The graphics processing unit (not shown) included in the integrated graphics processor 210 reads and writes data over the host bus 205 and memory bus 225. That is, to read data from the system memory 220, the graphics processor first makes a request to the CPU 200. The CPU 200 retrieves the requested data over the system memory bus 225 from the system memory 220. The CPU 200 then passes the data to the IGP 210, where it is received by the graphics processing unit. Thus, each time data is transferred from the system memory 220 to the IGP 210, two distinct data transactions over two separate buses occur. Accordingly, each data transfer requires the expenditure of power. The activities performed by the CPU during such a transfer are shown in the next figure.

FIG. 3 is a timing diagram showing central processing unit activity during a data transfer between a system memory and a graphics processing unit in the system of FIG. 2. Activities performed by a central processing unit are plotted as a function of time along an X-axis 304. In this figure, periods of sleep are broken by periods of data transfer related activities.

Initially, the graphics processing unit sends a request for data to the central processing unit. The central processing unit receives the request for data and wakes up 310. The central processing unit then transfers data 320 from the system memory to the graphics processing unit. Once the data transfer is complete, the central processing unit, if not engaged in other activities, begins a sleep cycle 330. The central processing unit enters a lower power dissipation state, or sleep cycle 340. During this time, the graphics processing unit displays the data transferred by the central processing unit.

At some point, the graphics processing unit requires more data. Accordingly, it sends another request for data to the central processing unit. The central processing unit again wakes up 350. The central processing unit then transfers data 360 from the system memory to the graphics processing unit, and afterwards can begin another sleep cycle 370.

As can be seen, for each transfer of data 320 or 360, the central processing unit is required to wake up and re-enter the sleep state: each of these transitions requiring power. Since each data transfer cycle requires the CPU to wake up and re-enter the sleep state, having fewer data transfers reduces this overhead. Accordingly, it is very desirable to limit the number of data transfers between the system memory and the graphics processing unit.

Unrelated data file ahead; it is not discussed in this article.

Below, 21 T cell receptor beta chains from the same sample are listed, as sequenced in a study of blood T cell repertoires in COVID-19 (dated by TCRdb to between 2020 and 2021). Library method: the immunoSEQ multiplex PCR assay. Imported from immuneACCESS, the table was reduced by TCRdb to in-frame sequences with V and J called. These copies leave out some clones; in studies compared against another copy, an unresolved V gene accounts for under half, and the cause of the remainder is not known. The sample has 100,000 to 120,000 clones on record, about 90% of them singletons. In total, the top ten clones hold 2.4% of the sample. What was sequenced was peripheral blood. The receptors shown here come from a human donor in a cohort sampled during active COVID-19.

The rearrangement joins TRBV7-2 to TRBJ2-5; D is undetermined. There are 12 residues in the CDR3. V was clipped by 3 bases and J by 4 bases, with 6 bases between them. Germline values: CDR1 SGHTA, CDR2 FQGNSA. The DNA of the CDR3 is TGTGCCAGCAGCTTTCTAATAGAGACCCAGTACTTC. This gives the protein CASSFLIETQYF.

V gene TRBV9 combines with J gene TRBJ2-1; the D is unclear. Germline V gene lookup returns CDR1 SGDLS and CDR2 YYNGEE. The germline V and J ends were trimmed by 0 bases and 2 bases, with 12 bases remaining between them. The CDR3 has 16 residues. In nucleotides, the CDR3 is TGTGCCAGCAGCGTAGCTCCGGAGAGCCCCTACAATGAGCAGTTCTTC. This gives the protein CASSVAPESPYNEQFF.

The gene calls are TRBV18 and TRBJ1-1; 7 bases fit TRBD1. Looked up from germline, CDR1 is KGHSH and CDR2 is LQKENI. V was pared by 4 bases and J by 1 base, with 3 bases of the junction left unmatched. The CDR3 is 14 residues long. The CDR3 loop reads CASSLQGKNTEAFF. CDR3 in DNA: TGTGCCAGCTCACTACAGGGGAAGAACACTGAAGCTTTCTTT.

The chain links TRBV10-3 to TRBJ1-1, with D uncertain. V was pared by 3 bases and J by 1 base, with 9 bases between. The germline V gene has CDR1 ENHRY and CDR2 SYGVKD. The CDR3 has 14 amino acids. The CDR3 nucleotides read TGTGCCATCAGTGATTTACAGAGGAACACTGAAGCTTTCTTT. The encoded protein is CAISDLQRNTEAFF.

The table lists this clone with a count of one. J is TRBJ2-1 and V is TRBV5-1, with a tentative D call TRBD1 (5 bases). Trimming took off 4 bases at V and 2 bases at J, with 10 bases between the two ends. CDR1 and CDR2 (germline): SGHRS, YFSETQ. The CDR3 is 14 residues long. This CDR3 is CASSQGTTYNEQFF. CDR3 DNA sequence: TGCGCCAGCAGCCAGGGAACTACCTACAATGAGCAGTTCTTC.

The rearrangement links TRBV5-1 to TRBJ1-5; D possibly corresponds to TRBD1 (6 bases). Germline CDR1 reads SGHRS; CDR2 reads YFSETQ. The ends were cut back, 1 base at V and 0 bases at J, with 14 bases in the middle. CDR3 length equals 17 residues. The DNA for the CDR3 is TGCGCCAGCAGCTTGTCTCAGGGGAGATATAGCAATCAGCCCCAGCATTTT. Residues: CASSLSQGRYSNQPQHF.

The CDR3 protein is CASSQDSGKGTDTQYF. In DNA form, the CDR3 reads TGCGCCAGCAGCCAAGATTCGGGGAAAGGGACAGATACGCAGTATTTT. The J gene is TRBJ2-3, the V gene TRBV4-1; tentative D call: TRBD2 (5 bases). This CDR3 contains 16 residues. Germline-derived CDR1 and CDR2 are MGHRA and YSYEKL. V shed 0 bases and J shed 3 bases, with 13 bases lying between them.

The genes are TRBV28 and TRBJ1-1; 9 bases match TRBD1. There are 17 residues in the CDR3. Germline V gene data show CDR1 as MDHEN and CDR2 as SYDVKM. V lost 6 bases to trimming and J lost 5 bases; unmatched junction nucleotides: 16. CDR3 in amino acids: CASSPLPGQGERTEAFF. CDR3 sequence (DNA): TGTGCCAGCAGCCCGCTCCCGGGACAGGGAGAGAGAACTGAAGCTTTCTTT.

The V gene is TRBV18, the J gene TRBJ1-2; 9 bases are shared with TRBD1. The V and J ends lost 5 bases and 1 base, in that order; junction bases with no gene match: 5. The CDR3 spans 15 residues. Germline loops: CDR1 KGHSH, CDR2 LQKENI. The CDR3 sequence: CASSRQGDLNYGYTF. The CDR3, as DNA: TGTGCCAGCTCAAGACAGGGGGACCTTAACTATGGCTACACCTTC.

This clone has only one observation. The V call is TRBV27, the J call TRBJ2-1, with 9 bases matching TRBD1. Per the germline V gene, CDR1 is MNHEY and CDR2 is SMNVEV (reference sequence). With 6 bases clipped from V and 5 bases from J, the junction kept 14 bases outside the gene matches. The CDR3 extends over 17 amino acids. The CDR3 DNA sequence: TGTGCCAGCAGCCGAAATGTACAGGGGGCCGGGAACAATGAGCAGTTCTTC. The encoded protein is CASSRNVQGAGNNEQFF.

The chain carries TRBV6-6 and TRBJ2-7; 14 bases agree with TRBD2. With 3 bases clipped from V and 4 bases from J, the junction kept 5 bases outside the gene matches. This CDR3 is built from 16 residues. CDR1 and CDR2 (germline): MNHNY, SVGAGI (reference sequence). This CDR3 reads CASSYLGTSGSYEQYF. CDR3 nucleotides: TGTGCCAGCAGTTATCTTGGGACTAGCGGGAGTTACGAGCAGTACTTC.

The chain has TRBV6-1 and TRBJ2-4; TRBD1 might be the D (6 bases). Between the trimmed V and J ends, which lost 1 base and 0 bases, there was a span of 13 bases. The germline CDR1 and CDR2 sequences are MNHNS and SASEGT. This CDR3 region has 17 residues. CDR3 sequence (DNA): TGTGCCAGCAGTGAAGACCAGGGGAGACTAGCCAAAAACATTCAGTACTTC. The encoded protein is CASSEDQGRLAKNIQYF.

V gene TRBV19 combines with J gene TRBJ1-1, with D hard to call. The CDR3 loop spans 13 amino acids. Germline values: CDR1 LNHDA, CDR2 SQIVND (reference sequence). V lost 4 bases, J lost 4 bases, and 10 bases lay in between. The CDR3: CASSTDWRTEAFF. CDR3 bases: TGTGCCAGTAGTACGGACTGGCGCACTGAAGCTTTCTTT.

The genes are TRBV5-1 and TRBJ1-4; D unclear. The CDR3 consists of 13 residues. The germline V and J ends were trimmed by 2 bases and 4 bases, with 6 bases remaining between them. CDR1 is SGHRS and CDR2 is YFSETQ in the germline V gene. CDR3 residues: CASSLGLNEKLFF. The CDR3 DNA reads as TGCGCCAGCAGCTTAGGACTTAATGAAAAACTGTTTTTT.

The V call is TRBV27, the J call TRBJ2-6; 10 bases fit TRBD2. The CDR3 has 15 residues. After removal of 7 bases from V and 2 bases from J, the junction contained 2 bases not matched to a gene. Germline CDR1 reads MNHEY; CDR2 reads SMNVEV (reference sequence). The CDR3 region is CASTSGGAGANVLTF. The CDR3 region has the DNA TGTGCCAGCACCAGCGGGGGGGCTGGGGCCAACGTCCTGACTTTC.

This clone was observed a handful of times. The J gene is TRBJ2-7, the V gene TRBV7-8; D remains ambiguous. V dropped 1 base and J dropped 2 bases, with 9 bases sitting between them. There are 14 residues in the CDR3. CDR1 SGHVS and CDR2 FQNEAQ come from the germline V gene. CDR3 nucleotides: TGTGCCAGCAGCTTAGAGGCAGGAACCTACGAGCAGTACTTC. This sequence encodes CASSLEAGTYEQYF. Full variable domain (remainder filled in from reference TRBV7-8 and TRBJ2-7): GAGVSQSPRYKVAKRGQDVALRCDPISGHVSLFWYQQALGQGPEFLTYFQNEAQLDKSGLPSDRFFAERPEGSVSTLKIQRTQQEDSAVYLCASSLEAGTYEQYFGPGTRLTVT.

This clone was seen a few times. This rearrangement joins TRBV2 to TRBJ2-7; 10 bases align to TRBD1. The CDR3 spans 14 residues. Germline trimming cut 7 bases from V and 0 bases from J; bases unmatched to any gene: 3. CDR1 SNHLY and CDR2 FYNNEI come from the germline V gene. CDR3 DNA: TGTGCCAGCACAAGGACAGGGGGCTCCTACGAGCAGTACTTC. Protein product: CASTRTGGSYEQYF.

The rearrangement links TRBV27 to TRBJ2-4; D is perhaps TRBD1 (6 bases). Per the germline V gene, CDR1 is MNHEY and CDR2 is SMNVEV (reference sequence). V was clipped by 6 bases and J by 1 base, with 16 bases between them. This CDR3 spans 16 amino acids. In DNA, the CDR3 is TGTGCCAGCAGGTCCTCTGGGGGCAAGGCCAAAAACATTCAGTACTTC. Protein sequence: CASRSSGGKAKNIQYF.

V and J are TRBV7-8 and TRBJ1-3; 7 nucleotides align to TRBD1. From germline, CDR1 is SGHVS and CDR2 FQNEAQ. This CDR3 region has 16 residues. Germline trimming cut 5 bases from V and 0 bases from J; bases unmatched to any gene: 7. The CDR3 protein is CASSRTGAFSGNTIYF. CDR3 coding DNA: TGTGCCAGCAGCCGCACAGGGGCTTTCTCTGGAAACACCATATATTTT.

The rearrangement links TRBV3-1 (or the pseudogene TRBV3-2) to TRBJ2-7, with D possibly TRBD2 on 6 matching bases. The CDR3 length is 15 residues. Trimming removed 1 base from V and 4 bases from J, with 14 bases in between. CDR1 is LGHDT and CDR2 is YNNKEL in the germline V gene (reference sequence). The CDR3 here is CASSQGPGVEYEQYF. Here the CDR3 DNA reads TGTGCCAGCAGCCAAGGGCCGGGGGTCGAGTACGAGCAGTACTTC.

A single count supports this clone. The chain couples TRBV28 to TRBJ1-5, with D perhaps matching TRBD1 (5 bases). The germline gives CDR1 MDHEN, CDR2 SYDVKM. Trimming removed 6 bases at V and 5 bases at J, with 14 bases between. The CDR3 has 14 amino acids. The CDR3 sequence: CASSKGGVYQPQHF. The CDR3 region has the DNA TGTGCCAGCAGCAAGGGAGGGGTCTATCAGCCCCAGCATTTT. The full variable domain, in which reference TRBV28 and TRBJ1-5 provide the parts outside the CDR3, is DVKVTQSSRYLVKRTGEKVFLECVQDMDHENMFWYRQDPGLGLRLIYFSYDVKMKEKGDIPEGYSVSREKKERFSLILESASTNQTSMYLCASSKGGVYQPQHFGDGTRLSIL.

In one embodiment of the present invention, a graphics processing unit includes a memory. This memory may be configured as a first-in first-out memory (FIFO). The graphics processing unit may be included on an integrated graphics processor, or it may be a stand-alone device. Data transferred from the system memory to the graphics processing unit is stored in this memory. A sufficiently large memory could store an entire frame of data. However, the cost of such a memory is currently prohibitive. This is largely due to the fact that the DRAM technology used in the manufacture of a system memory is not compatible with process technologies used in the manufacture of graphics processing units.

Instead of making this memory larger, embodiments of the present invention reduce the size of the pixel data, such that data for more pixels can be stored in the memory at a given time, thereby reducing the number of data transfers between the system memory and the graphics processing unit.

Specifically, during periods of inactivity or inattentiveness by a user, color fidelity is reduced by compressing pixel data. This inactivity or inattentiveness can be determined by monitoring usage of a keyboard, mouse, pen, or other input device. The period of inactivity can be dependent on the application being run on the electronic device. For example, for highly interactive applications, such as word processing, the duration can be short. For less interactive applications, such as e-book readers, the duration can be shorter. Also, a user can provide the activity indirectly by running an application such as a DVD or MP3 decoder: it is undesirable that color fidelity be reduced while a movie is being watched.